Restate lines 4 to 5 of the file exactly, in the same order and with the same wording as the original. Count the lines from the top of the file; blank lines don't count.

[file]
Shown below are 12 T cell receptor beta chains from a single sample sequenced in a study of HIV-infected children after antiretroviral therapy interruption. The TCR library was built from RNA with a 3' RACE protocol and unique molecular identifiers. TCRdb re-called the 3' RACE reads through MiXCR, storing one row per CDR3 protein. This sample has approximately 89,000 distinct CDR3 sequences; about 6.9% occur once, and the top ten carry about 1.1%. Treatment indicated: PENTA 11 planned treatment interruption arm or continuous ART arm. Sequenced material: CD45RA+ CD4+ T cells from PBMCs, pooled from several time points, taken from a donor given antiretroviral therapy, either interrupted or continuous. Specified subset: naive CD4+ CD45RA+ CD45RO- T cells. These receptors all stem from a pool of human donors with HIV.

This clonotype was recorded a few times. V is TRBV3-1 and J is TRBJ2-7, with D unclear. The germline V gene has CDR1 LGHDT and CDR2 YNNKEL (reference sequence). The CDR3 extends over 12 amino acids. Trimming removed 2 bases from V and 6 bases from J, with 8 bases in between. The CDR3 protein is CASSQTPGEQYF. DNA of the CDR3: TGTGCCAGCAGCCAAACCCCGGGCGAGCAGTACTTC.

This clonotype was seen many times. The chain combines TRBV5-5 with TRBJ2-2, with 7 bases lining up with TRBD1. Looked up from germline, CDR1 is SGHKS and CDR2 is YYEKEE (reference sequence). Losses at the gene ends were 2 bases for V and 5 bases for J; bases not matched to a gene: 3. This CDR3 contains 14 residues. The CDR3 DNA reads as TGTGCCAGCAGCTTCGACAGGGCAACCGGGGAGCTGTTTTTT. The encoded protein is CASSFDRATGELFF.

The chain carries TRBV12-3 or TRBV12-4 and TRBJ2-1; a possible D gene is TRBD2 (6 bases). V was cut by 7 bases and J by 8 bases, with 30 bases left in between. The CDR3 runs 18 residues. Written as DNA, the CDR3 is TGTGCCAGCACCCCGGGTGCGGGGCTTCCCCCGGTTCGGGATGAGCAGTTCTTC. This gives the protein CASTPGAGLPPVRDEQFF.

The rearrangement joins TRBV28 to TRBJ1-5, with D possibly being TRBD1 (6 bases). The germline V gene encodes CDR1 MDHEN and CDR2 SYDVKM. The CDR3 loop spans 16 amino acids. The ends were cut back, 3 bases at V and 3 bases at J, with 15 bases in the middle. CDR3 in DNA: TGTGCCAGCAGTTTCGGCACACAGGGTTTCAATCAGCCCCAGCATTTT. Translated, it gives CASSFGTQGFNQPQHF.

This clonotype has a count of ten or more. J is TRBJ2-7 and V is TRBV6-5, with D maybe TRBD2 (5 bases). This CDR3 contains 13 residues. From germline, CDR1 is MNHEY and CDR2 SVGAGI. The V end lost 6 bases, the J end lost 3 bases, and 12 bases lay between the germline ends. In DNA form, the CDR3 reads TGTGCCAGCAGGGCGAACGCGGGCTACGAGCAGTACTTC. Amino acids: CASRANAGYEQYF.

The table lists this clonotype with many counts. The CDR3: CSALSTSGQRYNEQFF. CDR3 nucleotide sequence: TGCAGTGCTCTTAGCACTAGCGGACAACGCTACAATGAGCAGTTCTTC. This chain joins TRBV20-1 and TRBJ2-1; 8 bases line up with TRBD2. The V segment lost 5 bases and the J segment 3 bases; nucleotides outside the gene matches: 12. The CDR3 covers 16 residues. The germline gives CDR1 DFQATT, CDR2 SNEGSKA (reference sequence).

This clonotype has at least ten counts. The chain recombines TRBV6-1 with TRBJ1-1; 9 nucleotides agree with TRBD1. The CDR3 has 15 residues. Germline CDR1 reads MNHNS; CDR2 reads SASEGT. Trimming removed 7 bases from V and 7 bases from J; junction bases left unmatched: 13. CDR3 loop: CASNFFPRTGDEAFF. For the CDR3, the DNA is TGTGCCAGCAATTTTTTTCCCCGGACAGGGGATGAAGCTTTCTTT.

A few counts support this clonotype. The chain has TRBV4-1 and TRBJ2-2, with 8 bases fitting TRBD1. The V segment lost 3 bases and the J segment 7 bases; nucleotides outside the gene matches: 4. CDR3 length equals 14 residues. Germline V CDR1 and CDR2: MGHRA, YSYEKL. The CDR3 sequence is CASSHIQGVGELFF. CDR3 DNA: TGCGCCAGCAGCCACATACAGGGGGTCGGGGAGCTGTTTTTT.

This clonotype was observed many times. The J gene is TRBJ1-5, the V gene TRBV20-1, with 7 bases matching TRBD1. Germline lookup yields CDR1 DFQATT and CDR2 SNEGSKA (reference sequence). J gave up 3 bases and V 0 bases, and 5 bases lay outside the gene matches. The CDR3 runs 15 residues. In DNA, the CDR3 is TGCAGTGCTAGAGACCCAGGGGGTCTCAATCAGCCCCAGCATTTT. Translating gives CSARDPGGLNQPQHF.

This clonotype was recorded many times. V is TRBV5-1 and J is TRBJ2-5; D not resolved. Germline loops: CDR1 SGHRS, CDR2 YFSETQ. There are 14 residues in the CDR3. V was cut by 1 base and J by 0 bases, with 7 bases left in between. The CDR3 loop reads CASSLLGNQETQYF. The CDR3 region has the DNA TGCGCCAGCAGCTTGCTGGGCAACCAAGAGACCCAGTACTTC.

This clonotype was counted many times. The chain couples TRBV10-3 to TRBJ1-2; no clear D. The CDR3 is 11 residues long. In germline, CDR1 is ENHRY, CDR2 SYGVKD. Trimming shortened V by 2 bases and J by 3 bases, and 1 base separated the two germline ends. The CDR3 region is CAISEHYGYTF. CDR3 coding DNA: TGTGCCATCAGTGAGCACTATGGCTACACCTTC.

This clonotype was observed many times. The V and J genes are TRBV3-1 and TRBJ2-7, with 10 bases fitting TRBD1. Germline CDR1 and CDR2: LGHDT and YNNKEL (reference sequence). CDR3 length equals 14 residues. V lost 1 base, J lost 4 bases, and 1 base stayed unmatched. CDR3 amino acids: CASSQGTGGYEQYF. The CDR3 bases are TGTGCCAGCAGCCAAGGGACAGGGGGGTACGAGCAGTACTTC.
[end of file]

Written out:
The chain carries TRBV12-3 or TRBV12-4 and TRBJ2-1; a possible D gene is TRBD2 (6 bases). V was cut by 7 bases and J by 8 bases, with 30 bases left in between. The CDR3 runs 18 residues. Written as DNA, the CDR3 is TGTGCCAGCACCCCGGGTGCGGGGCTTCCCCCGGTTCGGGATGAGCAGTTCTTC. This gives the protein CASTPGAGLPPVRDEQFF.

The rearrangement joins TRBV28 to TRBJ1-5, with D possibly being TRBD1 (6 bases). The germline V gene encodes CDR1 MDHEN and CDR2 SYDVKM. The CDR3 loop spans 16 amino acids. The ends were cut back, 3 bases at V and 3 bases at J, with 15 bases in the middle. CDR3 in DNA: TGTGCCAGCAGTTTCGGCACACAGGGTTTCAATCAGCCCCAGCATTTT. Translated, it gives CASSFGTQGFNQPQHF.